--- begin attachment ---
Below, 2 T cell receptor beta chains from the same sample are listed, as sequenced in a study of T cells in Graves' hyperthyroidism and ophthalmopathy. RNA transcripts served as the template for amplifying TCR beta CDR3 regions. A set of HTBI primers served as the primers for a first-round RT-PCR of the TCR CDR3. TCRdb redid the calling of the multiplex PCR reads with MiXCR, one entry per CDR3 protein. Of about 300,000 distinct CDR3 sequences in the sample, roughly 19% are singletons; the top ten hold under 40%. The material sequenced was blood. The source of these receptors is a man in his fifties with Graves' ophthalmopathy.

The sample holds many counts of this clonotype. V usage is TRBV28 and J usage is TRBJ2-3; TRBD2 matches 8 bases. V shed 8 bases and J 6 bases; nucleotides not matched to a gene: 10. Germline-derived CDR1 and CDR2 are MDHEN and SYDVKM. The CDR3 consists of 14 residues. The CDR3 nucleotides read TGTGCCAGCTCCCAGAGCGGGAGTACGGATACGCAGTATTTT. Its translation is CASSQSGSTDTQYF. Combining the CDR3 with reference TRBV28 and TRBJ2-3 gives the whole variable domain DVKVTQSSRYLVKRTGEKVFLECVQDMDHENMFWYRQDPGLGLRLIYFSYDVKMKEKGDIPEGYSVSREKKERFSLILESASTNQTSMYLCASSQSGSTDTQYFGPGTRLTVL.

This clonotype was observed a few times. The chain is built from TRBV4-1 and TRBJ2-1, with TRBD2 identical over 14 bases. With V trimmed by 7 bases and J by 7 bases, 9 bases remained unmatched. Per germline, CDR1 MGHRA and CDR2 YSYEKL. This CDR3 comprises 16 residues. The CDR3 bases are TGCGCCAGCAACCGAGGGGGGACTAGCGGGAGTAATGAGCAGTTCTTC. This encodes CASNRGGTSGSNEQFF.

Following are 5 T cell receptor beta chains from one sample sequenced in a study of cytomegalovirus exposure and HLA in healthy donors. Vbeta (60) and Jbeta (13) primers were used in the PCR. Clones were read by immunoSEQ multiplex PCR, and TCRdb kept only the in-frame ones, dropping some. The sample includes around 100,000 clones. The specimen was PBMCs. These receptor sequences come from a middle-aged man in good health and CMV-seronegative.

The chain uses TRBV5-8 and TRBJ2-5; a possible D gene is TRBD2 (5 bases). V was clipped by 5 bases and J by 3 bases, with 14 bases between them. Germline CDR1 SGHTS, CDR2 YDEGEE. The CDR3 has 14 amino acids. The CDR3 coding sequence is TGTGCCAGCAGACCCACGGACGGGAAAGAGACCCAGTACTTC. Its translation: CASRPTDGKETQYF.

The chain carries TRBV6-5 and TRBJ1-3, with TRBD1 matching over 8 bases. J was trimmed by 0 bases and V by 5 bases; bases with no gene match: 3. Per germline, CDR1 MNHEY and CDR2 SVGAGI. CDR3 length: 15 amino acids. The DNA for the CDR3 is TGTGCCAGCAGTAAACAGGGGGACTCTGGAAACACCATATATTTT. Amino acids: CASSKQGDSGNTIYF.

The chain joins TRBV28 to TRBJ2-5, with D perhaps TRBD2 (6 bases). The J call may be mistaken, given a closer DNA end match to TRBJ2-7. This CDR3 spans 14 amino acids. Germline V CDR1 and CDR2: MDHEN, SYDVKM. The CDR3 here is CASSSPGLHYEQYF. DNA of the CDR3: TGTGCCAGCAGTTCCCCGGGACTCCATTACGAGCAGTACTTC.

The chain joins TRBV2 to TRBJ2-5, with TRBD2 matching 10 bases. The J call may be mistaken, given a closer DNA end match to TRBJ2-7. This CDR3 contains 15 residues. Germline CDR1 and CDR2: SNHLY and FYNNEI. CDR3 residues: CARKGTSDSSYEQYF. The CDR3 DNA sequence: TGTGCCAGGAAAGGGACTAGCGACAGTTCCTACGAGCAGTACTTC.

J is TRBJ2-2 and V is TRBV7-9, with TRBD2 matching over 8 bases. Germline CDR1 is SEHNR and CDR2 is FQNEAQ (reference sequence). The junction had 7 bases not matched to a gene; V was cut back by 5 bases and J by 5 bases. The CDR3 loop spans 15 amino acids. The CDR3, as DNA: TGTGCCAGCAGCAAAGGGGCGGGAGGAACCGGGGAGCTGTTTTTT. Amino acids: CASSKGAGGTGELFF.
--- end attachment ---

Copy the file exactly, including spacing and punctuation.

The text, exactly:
Below, 2 T cell receptor beta chains from the same sample are listed, as sequenced in a study of T cells in Graves' hyperthyroidism and ophthalmopathy. RNA transcripts served as the template for amplifying TCR beta CDR3 regions. A set of HTBI primers served as the primers for a first-round RT-PCR of the TCR CDR3. TCRdb redid the calling of the multiplex PCR reads with MiXCR, one entry per CDR3 protein. Of about 300,000 distinct CDR3 sequences in the sample, roughly 19% are singletons; the top ten hold under 40%. The material sequenced was blood. The source of these receptors is a man in his fifties with Graves' ophthalmopathy.

The sample holds many counts of this clonotype. V usage is TRBV28 and J usage is TRBJ2-3; TRBD2 matches 8 bases. V shed 8 bases and J 6 bases; nucleotides not matched to a gene: 10. Germline-derived CDR1 and CDR2 are MDHEN and SYDVKM. The CDR3 consists of 14 residues. The CDR3 nucleotides read TGTGCCAGCTCCCAGAGCGGGAGTACGGATACGCAGTATTTT. Its translation is CASSQSGSTDTQYF. Combining the CDR3 with reference TRBV28 and TRBJ2-3 gives the whole variable domain DVKVTQSSRYLVKRTGEKVFLECVQDMDHENMFWYRQDPGLGLRLIYFSYDVKMKEKGDIPEGYSVSREKKERFSLILESASTNQTSMYLCASSQSGSTDTQYFGPGTRLTVL.

This clonotype was observed a few times. The chain is built from TRBV4-1 and TRBJ2-1, with TRBD2 identical over 14 bases. With V trimmed by 7 bases and J by 7 bases, 9 bases remained unmatched. Per germline, CDR1 MGHRA and CDR2 YSYEKL. This CDR3 comprises 16 residues. The CDR3 bases are TGCGCCAGCAACCGAGGGGGGACTAGCGGGAGTAATGAGCAGTTCTTC. This encodes CASNRGGTSGSNEQFF.

Following are 5 T cell receptor beta chains from one sample sequenced in a study of cytomegalovirus exposure and HLA in healthy donors. Vbeta (60) and Jbeta (13) primers were used in the PCR. Clones were read by immunoSEQ multiplex PCR, and TCRdb kept only the in-frame ones, dropping some. The sample includes around 100,000 clones. The specimen was PBMCs. These receptor sequences come from a middle-aged man in good health and CMV-seronegative.

The chain uses TRBV5-8 and TRBJ2-5; a possible D gene is TRBD2 (5 bases). V was clipped by 5 bases and J by 3 bases, with 14 bases between them. Germline CDR1 SGHTS, CDR2 YDEGEE. The CDR3 has 14 amino acids. The CDR3 coding sequence is TGTGCCAGCAGACCCACGGACGGGAAAGAGACCCAGTACTTC. Its translation: CASRPTDGKETQYF.

The chain carries TRBV6-5 and TRBJ1-3, with TRBD1 matching over 8 bases. J was trimmed by 0 bases and V by 5 bases; bases with no gene match: 3. Per germline, CDR1 MNHEY and CDR2 SVGAGI. CDR3 length: 15 amino acids. The DNA for the CDR3 is TGTGCCAGCAGTAAACAGGGGGACTCTGGAAACACCATATATTTT. Amino acids: CASSKQGDSGNTIYF.

The chain joins TRBV28 to TRBJ2-5, with D perhaps TRBD2 (6 bases). The J call may be mistaken, given a closer DNA end match to TRBJ2-7. This CDR3 spans 14 amino acids. Germline V CDR1 and CDR2: MDHEN, SYDVKM. The CDR3 here is CASSSPGLHYEQYF. DNA of the CDR3: TGTGCCAGCAGTTCCCCGGGACTCCATTACGAGCAGTACTTC.

The chain joins TRBV2 to TRBJ2-5, with TRBD2 matching 10 bases. The J call may be mistaken, given a closer DNA end match to TRBJ2-7. This CDR3 contains 15 residues. Germline CDR1 and CDR2: SNHLY and FYNNEI. CDR3 residues: CARKGTSDSSYEQYF. The CDR3 DNA sequence: TGTGCCAGGAAAGGGACTAGCGACAGTTCCTACGAGCAGTACTTC.

J is TRBJ2-2 and V is TRBV7-9, with TRBD2 matching over 8 bases. Germline CDR1 is SEHNR and CDR2 is FQNEAQ (reference sequence). The junction had 7 bases not matched to a gene; V was cut back by 5 bases and J by 5 bases. The CDR3 loop spans 15 amino acids. The CDR3, as DNA: TGTGCCAGCAGCAAAGGGGCGGGAGGAACCGGGGAGCTGTTTTTT. Amino acids: CASSKGAGGTGELFF.